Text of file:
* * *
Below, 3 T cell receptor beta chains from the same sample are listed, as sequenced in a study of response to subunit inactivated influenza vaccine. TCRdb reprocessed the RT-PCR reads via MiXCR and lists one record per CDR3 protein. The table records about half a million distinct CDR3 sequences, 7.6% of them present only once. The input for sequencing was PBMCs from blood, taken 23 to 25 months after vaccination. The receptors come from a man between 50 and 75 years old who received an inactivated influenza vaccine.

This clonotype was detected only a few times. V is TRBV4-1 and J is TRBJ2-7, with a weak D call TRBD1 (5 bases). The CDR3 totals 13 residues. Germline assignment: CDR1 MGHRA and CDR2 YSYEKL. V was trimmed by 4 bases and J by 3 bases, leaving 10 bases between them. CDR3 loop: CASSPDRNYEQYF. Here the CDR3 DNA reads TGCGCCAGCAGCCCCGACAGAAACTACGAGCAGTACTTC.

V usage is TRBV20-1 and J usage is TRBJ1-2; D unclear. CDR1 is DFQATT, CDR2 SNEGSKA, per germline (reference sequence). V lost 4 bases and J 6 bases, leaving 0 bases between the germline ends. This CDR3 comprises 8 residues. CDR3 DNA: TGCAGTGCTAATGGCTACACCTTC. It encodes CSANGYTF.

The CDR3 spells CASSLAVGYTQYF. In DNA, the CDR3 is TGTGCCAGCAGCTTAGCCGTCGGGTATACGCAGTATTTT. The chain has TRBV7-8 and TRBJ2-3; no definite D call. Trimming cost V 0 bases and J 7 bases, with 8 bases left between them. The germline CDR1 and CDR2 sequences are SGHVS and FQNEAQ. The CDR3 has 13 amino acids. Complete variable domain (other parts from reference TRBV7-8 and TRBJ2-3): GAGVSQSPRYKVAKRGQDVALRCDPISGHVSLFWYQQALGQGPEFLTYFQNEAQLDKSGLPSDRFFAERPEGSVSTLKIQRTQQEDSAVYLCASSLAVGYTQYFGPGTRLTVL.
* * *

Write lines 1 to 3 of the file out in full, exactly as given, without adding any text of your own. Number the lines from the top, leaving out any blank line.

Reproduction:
Below, 3 T cell receptor beta chains from the same sample are listed, as sequenced in a study of response to subunit inactivated influenza vaccine. TCRdb reprocessed the RT-PCR reads via MiXCR and lists one record per CDR3 protein. The table records about half a million distinct CDR3 sequences, 7.6% of them present only once. The input for sequencing was PBMCs from blood, taken 23 to 25 months after vaccination. The receptors come from a man between 50 and 75 years old who received an inactivated influenza vaccine.

This clonotype was detected only a few times. V is TRBV4-1 and J is TRBJ2-7, with a weak D call TRBD1 (5 bases). The CDR3 totals 13 residues. Germline assignment: CDR1 MGHRA and CDR2 YSYEKL. V was trimmed by 4 bases and J by 3 bases, leaving 10 bases between them. CDR3 loop: CASSPDRNYEQYF. Here the CDR3 DNA reads TGCGCCAGCAGCCCCGACAGAAACTACGAGCAGTACTTC.

V usage is TRBV20-1 and J usage is TRBJ1-2; D unclear. CDR1 is DFQATT, CDR2 SNEGSKA, per germline (reference sequence). V lost 4 bases and J 6 bases, leaving 0 bases between the germline ends. This CDR3 comprises 8 residues. CDR3 DNA: TGCAGTGCTAATGGCTACACCTTC. It encodes CSANGYTF.